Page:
Intellectual property “trolls” aren’t unique to the tech industry, or even the United States, and unfortunately Tesla Motors has the opportunity to learn that first hand. The EV car maker is facing a renewed battle in the Chinese legal system over a trademark for its name.
This legal battle began in 2006 when Zhan Baosheng filed for a trademark on the Tesla name in China. This was three years after Tesla was founded in the United States. The trademark was granted three years later. When Tesla began efforts to sell cars in China – sales began in April – Zhan brought suit claiming that Tesla was infringing on his trademark. The fact that his trademark was intended for automotive sales and included the Tesla logo, was I am sure, coincidental.
Zhan lost at trial, and I am sure that Tesla – with the possible exception of its legal team – was hoping it would end there. However, now Zhan has appealed and the whole mess is going back to court. Zhan is seeking an end to Tesla sales in China – though this is likely a ploy to get licensing fees – and compensation roughly equivalent to $3.9 million.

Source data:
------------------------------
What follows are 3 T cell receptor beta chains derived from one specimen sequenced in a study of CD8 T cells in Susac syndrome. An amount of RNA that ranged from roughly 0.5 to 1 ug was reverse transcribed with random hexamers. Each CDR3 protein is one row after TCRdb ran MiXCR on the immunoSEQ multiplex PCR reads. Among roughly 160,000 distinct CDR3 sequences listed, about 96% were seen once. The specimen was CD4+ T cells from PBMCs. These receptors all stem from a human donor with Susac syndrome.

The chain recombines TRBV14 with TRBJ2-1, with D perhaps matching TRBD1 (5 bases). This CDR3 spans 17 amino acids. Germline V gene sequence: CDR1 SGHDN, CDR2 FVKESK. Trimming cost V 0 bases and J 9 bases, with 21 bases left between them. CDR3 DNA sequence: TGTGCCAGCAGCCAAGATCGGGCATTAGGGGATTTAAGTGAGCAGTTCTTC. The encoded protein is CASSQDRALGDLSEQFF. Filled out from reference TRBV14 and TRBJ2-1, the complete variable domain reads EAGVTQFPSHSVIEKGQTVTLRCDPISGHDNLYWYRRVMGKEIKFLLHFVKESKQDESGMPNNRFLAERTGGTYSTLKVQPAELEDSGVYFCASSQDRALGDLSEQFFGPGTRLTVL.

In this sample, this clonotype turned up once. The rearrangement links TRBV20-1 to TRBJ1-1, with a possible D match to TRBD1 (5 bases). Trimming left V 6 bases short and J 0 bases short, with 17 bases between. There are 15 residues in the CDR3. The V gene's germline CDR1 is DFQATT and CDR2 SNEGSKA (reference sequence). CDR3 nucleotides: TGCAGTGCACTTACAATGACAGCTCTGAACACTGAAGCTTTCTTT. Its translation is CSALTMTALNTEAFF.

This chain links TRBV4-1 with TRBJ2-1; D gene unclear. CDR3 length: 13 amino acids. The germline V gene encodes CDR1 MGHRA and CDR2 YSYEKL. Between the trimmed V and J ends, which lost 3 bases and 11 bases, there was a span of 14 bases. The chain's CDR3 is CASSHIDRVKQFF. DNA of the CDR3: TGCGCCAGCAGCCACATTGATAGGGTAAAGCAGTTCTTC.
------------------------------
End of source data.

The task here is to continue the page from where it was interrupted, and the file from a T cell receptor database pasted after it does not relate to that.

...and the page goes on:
This suit is important not just for Tesla, but many non-Chinese brands seeking to establish themselves in the Middle Kingdom. Paul Haswell, a Hong Kong based partner of Pinsent Masons technology law firm told Bloomberg News that “We’ll be watching how China deals with this very closely. So-called trademark trolls watch Western brand development and seek to register brands in China that are relatively well known in the rest of the world before they have any brand recognition in China, then use those trademarks as the brands expand into the East.”
If Zhan wins this suit it could make the practice even more common. However, even if Tesla does lose it is unlikely to deter it from its efforts to sell cars in China. China is not only the biggest market in the world, but thanks to its ongoing and sometimes catastrophic problems with air pollution, a big market for EVs. Elon Musk has already said that he expects that Tesla will be building cars in China within four years.
So if Tesla loses its appeal, the ultimate decision in Chinese trademark cases, expect to see it bite the bullet and pay Zhan for the trouble he took to fill out all those forms.